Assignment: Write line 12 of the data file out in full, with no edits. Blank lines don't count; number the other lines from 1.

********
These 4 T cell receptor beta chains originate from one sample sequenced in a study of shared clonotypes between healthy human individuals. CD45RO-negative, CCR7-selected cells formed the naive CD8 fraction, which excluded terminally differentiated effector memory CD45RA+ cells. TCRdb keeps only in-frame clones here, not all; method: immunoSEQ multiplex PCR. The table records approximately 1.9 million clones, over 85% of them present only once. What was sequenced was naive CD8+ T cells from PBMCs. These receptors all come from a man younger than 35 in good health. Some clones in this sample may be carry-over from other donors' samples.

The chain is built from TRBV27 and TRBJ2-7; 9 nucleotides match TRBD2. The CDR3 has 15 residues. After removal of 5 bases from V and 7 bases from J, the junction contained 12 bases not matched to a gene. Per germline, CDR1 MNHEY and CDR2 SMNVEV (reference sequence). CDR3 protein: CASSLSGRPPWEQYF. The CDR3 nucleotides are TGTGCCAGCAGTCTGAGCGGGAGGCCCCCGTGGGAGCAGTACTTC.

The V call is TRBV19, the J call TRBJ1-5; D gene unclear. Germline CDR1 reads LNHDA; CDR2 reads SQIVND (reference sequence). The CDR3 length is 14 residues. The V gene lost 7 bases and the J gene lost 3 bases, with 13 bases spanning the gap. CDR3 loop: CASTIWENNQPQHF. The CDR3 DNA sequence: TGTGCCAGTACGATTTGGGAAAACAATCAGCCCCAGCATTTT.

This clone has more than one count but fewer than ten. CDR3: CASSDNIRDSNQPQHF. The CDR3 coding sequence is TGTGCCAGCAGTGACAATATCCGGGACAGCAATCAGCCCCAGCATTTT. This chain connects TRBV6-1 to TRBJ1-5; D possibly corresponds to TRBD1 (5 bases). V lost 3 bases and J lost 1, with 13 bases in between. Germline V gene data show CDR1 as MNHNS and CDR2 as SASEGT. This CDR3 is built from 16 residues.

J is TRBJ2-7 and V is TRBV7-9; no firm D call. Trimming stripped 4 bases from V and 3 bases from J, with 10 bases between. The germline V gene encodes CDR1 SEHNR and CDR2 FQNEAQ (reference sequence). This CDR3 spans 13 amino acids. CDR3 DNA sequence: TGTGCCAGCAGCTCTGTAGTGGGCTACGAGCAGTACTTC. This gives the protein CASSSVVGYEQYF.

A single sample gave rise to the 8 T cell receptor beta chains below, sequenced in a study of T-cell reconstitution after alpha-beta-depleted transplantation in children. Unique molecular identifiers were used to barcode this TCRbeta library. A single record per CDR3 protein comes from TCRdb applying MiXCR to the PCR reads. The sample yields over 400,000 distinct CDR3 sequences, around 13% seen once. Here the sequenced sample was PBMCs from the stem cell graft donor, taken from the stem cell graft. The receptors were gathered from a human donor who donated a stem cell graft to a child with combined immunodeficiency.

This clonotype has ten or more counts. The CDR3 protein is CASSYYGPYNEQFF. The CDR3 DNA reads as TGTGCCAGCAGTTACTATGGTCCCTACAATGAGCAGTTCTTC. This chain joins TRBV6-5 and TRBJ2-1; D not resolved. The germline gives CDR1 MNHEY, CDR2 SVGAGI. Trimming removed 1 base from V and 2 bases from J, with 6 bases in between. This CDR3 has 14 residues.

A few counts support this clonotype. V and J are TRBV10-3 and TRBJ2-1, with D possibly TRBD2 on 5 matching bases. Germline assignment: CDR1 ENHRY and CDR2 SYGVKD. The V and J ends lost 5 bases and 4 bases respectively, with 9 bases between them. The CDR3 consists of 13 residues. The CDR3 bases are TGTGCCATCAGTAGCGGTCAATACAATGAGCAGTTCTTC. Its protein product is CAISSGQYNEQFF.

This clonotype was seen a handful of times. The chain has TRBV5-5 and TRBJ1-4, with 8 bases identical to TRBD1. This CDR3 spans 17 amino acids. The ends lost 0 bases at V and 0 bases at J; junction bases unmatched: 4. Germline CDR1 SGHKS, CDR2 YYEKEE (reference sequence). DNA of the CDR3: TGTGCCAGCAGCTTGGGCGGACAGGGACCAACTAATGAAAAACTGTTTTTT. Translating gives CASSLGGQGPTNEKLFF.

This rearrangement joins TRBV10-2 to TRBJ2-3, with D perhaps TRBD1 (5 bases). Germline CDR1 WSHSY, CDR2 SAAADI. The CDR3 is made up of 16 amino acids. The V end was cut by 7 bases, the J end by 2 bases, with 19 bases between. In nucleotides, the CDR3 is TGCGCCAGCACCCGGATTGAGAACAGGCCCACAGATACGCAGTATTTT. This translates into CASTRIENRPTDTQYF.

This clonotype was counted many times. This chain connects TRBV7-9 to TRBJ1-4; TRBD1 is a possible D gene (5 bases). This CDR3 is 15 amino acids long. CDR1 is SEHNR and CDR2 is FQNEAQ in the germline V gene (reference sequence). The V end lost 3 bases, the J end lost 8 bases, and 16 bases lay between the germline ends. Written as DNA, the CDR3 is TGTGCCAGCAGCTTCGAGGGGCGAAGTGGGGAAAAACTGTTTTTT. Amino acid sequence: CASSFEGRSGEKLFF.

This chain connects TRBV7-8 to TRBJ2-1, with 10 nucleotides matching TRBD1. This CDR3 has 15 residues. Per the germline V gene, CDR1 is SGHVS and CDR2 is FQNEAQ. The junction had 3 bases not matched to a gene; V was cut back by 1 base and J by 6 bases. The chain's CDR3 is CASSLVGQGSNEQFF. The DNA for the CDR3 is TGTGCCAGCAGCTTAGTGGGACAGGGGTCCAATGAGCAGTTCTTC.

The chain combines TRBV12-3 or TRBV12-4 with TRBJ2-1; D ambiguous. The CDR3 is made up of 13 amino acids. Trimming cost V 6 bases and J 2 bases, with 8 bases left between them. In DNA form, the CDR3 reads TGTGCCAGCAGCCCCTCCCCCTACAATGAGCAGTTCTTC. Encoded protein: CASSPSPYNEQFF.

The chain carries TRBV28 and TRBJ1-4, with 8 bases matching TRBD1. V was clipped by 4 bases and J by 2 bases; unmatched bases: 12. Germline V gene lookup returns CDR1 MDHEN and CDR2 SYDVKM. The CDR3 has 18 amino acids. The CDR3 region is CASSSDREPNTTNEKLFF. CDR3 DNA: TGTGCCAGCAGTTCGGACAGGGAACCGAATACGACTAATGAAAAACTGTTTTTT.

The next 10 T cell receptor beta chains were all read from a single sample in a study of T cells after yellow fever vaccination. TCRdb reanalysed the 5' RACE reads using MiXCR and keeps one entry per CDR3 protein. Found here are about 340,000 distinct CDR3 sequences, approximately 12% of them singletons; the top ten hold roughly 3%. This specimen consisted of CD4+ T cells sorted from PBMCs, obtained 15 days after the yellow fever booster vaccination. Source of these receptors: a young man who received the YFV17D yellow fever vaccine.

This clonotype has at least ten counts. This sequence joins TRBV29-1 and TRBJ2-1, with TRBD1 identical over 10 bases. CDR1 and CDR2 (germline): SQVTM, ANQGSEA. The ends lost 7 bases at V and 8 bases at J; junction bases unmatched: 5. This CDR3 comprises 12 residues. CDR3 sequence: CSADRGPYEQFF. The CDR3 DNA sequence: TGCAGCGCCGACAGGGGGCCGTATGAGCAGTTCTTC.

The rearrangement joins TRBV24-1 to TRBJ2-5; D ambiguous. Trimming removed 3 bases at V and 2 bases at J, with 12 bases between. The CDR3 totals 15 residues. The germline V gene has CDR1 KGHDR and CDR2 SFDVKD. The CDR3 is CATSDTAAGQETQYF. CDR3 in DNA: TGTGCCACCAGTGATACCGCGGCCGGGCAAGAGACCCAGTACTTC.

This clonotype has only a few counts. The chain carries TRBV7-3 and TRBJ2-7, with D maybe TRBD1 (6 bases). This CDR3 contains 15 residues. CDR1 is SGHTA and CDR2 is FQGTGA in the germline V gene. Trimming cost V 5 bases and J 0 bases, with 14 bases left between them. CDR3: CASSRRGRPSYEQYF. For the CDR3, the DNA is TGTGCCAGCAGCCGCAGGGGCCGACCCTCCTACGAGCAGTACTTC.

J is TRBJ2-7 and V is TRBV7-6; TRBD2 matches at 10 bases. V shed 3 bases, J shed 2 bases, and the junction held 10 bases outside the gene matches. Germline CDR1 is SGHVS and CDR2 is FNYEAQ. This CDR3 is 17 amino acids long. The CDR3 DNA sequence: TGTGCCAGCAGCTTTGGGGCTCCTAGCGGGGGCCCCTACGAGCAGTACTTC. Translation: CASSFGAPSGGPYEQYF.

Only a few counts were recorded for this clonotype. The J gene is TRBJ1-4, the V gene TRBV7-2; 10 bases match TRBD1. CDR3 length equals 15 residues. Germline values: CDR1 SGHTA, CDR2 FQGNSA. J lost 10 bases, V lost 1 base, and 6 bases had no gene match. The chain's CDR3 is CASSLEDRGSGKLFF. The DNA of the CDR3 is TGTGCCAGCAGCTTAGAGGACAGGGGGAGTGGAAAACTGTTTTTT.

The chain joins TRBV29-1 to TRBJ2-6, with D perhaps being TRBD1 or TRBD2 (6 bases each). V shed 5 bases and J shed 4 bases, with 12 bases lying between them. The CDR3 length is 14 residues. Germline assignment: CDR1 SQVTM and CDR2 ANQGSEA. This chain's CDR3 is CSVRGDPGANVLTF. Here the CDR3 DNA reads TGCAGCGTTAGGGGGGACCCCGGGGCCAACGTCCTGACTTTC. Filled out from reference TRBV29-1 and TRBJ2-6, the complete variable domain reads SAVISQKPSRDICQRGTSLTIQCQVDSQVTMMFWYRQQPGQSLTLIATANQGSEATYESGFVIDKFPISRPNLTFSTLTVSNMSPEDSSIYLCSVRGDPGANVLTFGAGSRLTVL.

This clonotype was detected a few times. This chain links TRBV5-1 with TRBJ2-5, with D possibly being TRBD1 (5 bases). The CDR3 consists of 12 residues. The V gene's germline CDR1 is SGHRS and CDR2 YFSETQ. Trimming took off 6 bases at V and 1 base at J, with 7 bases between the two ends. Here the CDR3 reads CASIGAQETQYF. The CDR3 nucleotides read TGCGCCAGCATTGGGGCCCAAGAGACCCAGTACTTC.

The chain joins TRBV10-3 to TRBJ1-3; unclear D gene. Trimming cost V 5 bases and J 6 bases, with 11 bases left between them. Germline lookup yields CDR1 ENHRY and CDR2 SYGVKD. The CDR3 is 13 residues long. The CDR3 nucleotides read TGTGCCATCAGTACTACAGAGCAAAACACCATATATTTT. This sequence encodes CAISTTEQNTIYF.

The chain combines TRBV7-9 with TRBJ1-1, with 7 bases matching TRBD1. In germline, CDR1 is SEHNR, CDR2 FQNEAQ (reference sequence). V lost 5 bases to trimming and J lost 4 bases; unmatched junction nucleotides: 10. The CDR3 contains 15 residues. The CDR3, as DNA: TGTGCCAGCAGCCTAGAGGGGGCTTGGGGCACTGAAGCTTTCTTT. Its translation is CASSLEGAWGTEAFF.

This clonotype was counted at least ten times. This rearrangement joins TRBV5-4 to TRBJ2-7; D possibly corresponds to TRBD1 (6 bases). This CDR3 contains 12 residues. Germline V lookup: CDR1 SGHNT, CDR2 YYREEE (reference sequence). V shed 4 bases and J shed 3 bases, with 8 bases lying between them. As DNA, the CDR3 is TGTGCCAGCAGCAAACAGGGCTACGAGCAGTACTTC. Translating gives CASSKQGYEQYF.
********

This chain connects TRBV7-8 to TRBJ2-1, with 10 nucleotides matching TRBD1. This CDR3 has 15 residues. Per the germline V gene, CDR1 is SGHVS and CDR2 is FQNEAQ. The junction had 3 bases not matched to a gene; V was cut back by 1 base and J by 6 bases. The chain's CDR3 is CASSLVGQGSNEQFF. The DNA for the CDR3 is TGTGCCAGCAGCTTAGTGGGACAGGGGTCCAATGAGCAGTTCTTC.